IS never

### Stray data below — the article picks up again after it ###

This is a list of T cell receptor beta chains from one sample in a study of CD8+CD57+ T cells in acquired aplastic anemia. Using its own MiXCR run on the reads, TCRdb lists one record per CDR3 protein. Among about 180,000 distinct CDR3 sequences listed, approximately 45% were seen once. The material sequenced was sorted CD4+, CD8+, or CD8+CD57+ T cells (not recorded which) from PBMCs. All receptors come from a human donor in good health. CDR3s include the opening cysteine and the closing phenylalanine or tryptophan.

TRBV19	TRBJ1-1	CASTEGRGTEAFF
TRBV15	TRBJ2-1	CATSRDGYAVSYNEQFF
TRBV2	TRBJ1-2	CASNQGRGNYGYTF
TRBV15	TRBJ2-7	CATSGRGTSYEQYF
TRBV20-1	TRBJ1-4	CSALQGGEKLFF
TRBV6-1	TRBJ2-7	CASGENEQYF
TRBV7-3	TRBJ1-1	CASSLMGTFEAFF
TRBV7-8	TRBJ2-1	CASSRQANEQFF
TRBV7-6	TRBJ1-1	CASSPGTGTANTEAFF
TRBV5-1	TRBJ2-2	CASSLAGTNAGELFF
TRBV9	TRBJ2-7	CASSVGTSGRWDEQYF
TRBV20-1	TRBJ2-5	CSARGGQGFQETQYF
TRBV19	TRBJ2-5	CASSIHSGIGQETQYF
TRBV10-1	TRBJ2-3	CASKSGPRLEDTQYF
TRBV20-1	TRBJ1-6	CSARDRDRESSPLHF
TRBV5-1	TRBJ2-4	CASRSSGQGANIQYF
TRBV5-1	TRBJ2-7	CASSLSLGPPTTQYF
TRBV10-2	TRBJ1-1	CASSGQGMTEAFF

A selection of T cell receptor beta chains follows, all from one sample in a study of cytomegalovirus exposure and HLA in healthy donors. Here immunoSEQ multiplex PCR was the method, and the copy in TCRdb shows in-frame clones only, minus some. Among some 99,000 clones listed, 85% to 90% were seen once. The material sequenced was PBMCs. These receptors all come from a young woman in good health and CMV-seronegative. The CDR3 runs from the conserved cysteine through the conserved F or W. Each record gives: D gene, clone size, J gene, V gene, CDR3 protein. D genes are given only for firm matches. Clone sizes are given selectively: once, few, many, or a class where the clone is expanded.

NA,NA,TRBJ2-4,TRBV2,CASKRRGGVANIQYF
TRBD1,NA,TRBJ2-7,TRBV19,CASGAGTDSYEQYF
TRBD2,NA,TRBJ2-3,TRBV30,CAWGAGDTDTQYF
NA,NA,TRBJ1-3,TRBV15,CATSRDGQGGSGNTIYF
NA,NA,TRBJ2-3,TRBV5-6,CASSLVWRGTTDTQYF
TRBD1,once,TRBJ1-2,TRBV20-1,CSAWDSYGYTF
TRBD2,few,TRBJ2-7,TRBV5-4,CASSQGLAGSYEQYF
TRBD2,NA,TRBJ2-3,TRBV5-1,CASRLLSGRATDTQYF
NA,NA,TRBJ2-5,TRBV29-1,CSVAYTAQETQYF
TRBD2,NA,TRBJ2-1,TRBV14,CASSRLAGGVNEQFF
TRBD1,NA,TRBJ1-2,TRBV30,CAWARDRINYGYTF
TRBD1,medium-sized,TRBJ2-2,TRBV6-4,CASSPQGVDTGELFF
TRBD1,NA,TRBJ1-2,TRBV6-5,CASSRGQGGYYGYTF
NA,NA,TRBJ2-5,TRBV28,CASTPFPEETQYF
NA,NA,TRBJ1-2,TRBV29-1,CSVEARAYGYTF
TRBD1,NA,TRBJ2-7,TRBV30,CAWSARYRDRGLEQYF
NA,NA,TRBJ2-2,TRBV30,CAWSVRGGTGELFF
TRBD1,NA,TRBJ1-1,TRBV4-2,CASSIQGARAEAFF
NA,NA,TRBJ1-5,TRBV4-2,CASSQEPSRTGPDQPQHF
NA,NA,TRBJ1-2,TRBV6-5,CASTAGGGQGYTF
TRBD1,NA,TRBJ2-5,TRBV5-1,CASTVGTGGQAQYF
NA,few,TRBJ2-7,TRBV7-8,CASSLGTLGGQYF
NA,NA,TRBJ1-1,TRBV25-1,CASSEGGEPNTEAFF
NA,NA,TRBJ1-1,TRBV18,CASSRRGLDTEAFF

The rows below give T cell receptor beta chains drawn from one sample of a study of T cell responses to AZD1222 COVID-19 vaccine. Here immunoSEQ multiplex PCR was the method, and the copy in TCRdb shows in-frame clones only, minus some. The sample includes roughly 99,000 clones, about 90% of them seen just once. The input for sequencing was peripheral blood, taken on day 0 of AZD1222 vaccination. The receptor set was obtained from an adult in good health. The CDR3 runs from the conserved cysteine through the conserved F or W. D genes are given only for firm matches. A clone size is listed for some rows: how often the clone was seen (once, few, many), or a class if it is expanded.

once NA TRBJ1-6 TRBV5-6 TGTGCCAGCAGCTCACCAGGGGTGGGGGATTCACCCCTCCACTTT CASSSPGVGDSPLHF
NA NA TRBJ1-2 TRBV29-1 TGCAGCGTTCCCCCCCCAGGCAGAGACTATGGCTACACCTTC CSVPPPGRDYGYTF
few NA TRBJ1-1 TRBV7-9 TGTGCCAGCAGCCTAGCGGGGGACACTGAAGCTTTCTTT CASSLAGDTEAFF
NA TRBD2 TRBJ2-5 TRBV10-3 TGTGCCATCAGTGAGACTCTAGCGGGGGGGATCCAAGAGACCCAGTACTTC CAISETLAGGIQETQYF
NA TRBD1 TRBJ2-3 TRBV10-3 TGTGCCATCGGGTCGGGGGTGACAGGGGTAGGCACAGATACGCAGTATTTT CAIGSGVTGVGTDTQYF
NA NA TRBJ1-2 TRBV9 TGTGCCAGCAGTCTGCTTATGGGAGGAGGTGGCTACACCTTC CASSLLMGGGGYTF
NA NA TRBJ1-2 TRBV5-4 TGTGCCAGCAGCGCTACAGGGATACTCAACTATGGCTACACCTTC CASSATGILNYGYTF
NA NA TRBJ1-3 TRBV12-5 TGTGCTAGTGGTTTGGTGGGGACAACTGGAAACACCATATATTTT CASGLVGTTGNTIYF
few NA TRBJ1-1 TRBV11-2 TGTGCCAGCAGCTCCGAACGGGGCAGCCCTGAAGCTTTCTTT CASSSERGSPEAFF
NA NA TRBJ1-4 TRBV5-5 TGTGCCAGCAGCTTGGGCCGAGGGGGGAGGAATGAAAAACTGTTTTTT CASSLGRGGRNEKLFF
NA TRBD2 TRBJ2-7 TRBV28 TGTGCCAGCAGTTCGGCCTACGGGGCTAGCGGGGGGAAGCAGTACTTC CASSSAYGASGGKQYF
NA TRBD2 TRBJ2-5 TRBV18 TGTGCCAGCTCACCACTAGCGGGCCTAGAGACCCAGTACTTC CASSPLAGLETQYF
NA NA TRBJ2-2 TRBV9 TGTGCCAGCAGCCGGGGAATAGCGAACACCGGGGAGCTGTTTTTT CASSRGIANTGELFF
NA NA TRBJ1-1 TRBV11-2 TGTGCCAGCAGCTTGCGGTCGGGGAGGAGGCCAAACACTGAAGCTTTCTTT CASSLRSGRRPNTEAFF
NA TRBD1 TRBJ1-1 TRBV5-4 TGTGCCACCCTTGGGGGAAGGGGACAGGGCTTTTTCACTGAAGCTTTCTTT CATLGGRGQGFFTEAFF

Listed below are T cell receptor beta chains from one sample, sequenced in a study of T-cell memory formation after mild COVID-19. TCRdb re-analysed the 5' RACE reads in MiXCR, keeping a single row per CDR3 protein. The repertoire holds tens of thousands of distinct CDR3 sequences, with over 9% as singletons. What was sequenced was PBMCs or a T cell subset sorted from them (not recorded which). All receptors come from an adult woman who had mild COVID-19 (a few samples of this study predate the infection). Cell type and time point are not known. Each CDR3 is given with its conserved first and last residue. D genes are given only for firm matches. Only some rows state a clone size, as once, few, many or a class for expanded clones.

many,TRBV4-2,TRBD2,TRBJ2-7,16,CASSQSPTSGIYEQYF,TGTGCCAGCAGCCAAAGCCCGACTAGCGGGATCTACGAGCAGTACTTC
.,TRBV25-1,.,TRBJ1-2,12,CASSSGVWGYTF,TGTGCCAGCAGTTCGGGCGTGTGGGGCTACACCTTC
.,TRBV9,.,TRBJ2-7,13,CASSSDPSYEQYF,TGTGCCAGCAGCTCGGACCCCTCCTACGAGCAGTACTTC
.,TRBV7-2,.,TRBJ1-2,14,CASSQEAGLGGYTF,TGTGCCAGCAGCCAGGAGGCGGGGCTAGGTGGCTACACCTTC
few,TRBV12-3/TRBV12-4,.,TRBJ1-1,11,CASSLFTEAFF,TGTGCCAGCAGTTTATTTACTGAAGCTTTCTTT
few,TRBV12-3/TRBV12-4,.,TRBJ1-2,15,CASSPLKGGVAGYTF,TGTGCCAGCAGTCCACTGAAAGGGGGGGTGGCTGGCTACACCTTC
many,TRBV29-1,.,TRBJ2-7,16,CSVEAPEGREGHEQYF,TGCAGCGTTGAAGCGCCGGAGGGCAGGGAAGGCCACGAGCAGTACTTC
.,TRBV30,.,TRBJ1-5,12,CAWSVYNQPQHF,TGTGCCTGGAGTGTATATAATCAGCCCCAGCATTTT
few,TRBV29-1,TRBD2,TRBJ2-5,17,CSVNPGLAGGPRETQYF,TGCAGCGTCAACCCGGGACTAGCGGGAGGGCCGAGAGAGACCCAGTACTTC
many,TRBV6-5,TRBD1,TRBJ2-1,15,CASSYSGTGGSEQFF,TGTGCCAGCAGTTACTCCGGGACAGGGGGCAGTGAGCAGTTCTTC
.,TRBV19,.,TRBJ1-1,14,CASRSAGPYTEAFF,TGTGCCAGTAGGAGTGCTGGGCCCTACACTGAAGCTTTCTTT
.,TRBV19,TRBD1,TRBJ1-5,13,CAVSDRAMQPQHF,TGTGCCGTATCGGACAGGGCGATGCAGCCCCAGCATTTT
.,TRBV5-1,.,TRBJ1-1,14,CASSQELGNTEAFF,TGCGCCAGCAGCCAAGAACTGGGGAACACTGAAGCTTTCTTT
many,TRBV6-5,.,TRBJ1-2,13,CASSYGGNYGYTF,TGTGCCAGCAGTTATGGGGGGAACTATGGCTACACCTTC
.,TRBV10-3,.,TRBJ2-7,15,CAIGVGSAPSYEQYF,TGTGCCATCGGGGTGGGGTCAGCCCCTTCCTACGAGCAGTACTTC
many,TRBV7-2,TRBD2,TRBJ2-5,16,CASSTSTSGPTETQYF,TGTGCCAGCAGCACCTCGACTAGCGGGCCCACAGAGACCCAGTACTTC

cils, with far more reverence than is paid to them by the Romans, has never ascribed infallibility to them, least of all in a minor point of internal discipline, her rulers are guilty of no inconsistency in relaxing a rule of discipline which, however expedient it might have been at the time, they have found to be contrary to edification, and hurtful to Christian holiness. The apostolic authority of the spiritual pastors of an integral portion of the Catholic Church must at least be allowed to avail thus far, provided that in the exercise of it they are guilty of no breach of charity by anathematizing others, who, in an indifferent matter, prefer a different course. Excepting this one minor point of discipline, there is not a single decree, of all that bear upon the points in dispute, which is contrary to the Church of England. Oh! but you forget, perhaps the Romans will say, the canons of Sardica, which acknowledge a pre-eminence in Rome which you reject. No, I do not forget them; but I consider, as I have already pointed out more than once, that canons which were unknown to the Church of Africa within a century of the time when they are stated to have been made, although that Church had no less than thirty-six representatives at the council which is said to have made them (Conc. ii. 656.); which, when first noticed in ecclesiastical history, were represented by the bishop of Rome to be Nicene, and not Sardican; which, notwithstanding the mention of the Sardican council in the second canon of the Trullan council, were rejected by the Greeks, as appears from the remonstrance of Pope Nicolas I. to the clergy of Constantinople in his letter to Photius, as follows: “In that ye say that ye neither have nor receive the Sardican council, nor the decretals of the holy pontiffs, it is difficult for us to believe you: especially since the whole Church receives the Sardican council, which took place among you in your country; how has it happened that the holy Church of Constantinople should reject it, and not retain it, as is fitting ?” (Conc. viii. 285), are totally destitute of all authority. But, waving for the sake of argument, these insuperable objections, and admitting, which it would be monstrous to do in reality, the genuineness of the canons of Sardica, what do they amount to? Simply to this, that the eighty worthy and orthodox bishops there assembled, considering that the Emperor for the time being was a favourer of the Arians, (I am giving the probable reason,) judged it expedient to recommend that in certain cases it should rest with Julius, the then bishop of Rome, to decide whether or no a cause should be reheard. I conceive this to be a reasonable solution of the matter, and that the canons, if genuine, were only intended to serve a temporary purpose, because the privilege with which they (evidently newly and for the first time) agreed to invest Julius, bishop of Rome, had been six years before admitted as belonging to the Emperor, by the council of Antioch: and the African bishops (as I